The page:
20. An optical transmitter comprising:
a) means for generating a SBS suppression signal;
b) means for modulating an optical signal with the SBS suppression signal, thereby generating a line width broadened optical signal;
c) means for generating a modified SBS suppression signal from the SBS suppression signal; and
d) means for modulating the line width broadened optical signal with a payload modulation signal and with the modified SBS suppression signal, thereby generating a payload modulated optical signal having SBS suppression, wherein the modified SBS suppression signal reduces AM noise in the payload modulated optical signal.
Description
RELATED APPLICATION SECTION

This application is a continuation application of U.S. patent application Ser. No. 10/248,710, filed on Feb. 11, 2003, entitled “Optical Transmitter with SBS Suppression,” the entire application of which is incorporated herein by reference.

BACKGROUND OF INVENTION

Optical fiber communication systems are lightwave systems that employ optical fibers to transmit information. Optical fiber communications systems include optical transmitters, optical receivers, and transmission media that propagate information between the optical transmitters and the optical receivers. An optical transmitter for an optical fiber communication system includes an optical source, such as a semiconductor laser, that generates an optical signal and an optical modulator that modulates the optical signal with data or voice information. The modulated optical signal is transmitted through a transmission media, such as an optical fiber, to an optical receiver. The optical receiver detects the transmitted optical signal and processes the optical signal into an electronic waveform that contains the data or voice information.

Optical fiber communication systems are now widely deployed. Recently, relatively new communications services, such as the Internet, high-speed data links, video services, wireless services and CATV, have resulted in a dramatic increase in the need for higher information data rates. The aggregate data throughput rate of a communication system can be increased either by increasing the bandwidth of an individual data channel or by increasing the number of data channels.

In addition, many optical fiber communication systems today are being built to transmit data over long distances with high data rates. Moreover, such systems are currently being built to transmit data and voice information over these longer distances without employing repeaters in order to reduce the capital and operating costs associated with transmitting data. In order to achieve these higher data rates and longer transmission distances, optical signals having relatively narrow line widths must be transmitted at relatively high intensity.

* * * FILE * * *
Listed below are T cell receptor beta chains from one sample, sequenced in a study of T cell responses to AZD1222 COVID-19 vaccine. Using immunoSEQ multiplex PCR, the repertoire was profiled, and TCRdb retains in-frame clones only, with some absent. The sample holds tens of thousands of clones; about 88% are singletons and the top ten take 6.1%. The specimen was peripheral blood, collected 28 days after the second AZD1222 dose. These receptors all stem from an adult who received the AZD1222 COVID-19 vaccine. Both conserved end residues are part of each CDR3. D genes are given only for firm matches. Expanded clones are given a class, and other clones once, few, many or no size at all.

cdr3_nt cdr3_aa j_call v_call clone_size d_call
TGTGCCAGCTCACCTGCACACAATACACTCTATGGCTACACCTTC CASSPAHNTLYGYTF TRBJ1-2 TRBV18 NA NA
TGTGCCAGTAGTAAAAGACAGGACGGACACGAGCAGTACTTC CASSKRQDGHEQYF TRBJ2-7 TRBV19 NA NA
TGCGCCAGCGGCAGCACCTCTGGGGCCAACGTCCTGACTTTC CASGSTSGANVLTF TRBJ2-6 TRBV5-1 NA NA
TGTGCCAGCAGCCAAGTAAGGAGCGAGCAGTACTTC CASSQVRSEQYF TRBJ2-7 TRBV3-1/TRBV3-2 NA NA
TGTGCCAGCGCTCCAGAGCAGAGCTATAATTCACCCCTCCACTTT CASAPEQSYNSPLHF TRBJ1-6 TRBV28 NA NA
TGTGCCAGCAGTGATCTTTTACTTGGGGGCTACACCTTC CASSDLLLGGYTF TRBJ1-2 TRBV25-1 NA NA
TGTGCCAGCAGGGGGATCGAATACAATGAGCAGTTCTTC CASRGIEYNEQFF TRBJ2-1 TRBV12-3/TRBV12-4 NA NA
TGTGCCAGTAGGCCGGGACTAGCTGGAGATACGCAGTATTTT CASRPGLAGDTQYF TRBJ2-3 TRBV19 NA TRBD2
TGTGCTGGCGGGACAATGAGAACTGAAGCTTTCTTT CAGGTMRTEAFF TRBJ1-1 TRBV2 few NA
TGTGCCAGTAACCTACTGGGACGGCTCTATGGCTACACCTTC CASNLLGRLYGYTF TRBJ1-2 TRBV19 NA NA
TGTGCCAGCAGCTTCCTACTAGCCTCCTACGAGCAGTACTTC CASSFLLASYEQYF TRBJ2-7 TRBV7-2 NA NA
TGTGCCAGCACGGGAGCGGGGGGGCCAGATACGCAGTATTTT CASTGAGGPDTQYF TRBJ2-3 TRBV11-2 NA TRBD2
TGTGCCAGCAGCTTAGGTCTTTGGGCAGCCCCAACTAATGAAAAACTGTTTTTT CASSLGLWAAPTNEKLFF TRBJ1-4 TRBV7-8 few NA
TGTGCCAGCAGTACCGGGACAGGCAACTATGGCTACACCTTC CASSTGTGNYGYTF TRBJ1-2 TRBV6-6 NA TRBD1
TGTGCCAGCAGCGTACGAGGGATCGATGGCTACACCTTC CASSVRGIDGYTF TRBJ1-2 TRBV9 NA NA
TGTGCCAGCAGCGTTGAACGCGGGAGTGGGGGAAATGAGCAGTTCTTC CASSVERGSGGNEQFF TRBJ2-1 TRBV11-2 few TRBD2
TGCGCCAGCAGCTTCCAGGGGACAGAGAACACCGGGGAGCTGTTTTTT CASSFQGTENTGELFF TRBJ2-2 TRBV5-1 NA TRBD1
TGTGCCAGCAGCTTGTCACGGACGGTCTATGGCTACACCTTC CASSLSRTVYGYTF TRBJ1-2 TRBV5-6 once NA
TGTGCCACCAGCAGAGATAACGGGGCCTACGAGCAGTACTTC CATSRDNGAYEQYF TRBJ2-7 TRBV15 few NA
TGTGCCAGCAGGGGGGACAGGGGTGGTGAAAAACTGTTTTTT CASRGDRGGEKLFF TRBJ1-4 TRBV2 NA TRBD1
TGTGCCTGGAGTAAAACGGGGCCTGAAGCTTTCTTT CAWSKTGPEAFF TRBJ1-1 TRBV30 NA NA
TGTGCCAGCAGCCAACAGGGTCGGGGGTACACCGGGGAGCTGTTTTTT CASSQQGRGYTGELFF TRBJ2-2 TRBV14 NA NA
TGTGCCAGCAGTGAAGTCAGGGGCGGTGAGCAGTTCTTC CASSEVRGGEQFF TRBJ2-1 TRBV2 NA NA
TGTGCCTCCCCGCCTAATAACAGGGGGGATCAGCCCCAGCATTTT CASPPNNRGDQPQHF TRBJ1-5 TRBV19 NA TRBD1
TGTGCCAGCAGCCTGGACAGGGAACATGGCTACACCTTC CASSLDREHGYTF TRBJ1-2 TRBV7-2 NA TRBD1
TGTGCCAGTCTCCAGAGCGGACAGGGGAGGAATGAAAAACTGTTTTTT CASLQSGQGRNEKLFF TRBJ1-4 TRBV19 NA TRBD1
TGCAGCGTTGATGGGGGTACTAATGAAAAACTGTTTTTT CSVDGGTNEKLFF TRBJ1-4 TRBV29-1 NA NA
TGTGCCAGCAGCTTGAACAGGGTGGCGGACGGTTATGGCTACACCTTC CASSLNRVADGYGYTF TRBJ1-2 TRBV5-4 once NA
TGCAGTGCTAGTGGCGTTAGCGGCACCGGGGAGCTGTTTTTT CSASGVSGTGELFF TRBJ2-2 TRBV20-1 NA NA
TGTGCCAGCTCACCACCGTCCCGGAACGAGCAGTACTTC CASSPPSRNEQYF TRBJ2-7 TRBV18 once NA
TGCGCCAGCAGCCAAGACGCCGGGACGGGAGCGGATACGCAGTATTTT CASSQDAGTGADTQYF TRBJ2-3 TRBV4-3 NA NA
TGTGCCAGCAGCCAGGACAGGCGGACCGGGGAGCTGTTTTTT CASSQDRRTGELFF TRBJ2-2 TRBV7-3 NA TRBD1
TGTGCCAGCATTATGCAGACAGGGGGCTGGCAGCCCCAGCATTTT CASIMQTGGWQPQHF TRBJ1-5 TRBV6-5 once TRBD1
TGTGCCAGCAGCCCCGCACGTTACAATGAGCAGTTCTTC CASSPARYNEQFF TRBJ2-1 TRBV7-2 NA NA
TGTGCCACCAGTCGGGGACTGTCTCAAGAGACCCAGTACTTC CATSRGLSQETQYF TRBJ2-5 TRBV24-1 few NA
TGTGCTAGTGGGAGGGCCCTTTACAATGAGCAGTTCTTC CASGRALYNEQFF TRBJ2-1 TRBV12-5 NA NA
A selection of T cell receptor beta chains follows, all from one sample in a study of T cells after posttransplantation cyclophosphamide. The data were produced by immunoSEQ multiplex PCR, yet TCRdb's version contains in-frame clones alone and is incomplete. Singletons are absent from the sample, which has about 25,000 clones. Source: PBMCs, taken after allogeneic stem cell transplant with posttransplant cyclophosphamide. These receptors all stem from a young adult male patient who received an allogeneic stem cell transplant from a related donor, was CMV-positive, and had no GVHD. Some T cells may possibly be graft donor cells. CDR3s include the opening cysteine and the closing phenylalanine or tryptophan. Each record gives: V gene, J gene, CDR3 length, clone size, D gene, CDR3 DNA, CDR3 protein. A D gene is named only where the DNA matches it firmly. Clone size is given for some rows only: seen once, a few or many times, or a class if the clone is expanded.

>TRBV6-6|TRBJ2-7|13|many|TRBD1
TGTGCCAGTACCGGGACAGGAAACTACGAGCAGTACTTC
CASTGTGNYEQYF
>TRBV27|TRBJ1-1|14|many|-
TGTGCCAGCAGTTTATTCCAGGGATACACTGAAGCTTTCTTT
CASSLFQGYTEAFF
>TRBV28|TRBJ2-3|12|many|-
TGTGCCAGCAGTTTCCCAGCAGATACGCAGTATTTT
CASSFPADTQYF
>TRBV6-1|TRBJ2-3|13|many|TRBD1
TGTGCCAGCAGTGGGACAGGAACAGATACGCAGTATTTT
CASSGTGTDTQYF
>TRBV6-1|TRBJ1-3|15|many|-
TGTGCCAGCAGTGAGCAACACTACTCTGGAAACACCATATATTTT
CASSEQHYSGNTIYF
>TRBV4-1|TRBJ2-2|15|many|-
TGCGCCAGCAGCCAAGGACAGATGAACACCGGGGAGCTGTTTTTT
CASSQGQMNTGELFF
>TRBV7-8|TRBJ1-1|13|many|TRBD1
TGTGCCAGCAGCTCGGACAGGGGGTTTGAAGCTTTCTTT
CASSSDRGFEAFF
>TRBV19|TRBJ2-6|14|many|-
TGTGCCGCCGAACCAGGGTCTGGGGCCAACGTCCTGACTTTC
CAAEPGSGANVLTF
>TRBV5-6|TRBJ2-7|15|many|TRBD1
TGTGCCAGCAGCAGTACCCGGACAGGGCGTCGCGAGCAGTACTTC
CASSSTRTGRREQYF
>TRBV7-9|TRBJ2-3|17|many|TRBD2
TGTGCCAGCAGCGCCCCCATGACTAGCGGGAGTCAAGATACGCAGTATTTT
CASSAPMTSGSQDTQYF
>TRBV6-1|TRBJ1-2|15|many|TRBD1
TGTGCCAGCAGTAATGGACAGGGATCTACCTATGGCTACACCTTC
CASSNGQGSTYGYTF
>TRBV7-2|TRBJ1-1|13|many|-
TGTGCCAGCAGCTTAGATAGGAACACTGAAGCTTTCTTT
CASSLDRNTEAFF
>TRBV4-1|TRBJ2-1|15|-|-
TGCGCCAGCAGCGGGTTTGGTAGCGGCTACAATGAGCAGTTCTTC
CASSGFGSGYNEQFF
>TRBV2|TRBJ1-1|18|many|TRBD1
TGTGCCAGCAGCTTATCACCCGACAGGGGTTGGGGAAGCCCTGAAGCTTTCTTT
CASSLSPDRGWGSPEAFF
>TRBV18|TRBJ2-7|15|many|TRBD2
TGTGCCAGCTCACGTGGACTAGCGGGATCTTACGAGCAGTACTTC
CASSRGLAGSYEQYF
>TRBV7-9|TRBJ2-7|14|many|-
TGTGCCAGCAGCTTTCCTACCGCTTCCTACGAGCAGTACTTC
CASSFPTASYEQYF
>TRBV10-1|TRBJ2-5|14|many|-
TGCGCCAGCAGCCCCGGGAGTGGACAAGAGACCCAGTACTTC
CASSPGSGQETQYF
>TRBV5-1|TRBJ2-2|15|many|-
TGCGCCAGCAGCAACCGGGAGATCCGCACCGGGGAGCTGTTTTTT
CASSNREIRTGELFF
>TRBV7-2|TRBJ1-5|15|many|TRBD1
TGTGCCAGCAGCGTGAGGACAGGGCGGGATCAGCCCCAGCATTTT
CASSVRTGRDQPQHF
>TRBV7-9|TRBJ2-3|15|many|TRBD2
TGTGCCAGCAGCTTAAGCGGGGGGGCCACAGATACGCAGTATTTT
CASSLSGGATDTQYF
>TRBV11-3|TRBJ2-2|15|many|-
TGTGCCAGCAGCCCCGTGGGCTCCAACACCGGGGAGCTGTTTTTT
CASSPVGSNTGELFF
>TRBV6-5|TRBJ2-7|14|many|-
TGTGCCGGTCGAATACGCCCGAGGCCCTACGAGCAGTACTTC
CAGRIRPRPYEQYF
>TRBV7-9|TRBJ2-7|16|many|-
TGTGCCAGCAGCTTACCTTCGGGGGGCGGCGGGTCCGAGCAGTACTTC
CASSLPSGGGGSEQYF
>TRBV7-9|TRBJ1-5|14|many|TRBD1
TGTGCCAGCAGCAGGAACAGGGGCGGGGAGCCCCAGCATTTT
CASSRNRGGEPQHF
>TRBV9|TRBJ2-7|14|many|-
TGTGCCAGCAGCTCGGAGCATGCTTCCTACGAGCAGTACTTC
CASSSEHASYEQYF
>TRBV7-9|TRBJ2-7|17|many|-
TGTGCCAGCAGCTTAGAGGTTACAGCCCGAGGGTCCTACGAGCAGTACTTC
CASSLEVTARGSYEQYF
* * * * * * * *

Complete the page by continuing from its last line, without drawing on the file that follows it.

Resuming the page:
The noise detected at the receiver increases as the bandwidth of an individual channel is increased. The amount of optical power in the transmitted carrier signal must be increased to maintain a sufficient signal-to-noise ratio at the receiver as the bandwidth of an individual channel is increased. However, the propagation distance that can be achieved using a carrier signal with increased power in a narrow line width is severely limited by a physical effect known as stimulated Brillouin scattering (SBS).

Stimulated Brillouin scattering is a stimulated scattering process that converts a forward traveling optical wave into a backward traveling optical wave that is shifted in frequency relative to the forward traveling optical wave. Backward scattering occurs within optical fibers because of coupling between acoustic phonons created by vibrational excitation of acoustic modes in the optical fiber material itself and by the incident photons of the optical signal.

The acoustic phonons and photons generate transient gratings that produce backward scattering and frequency shifting of the incident optical signals. The frequency shifting is typically between about 10-100 MHz for commonly used optical communication fibers. Stimulated Brillouin scattering also causes multiple frequency shifts. In addition, SBS can permanently damage the optical fiber if the optical propagating power is sufficiently high.

The transmission quality of optical signals having relatively high intensity and narrow line width can be improved by reducing the effects of SBS. The increase in the transmission quality can allow data and voice service providers to increase the optical signal power level, and therefore, increase the possible propagation distance of their communication links between repeaters. Consequently, reducing the effects of SBS can reduce the cost per bit to transmit data and voice information.

BRIEF DESCRIPTION OF DRAWINGS

This invention is described with particularity in the detailed description. The above and further advantages of this invention may be better understood by referring to the following description in conjunction with the accompanying drawings, in which like numerals indicate like structural elements and features in various figures. The drawings are not necessarily to scale, emphasis instead being placed upon illustrating the principles of the invention.

FIG. 1 illustrates a block diagram of an optical transmitter that suppresses SBS by increasing the bandwidth of the optical signal and by reducing amplitude modulation noise according to the present invention.

FIG. 2 illustrates a block diagram of an embodiment of a SBS suppression signal generator that generates a SBS suppression signal that increases the line width of the optical signal according to the present invention.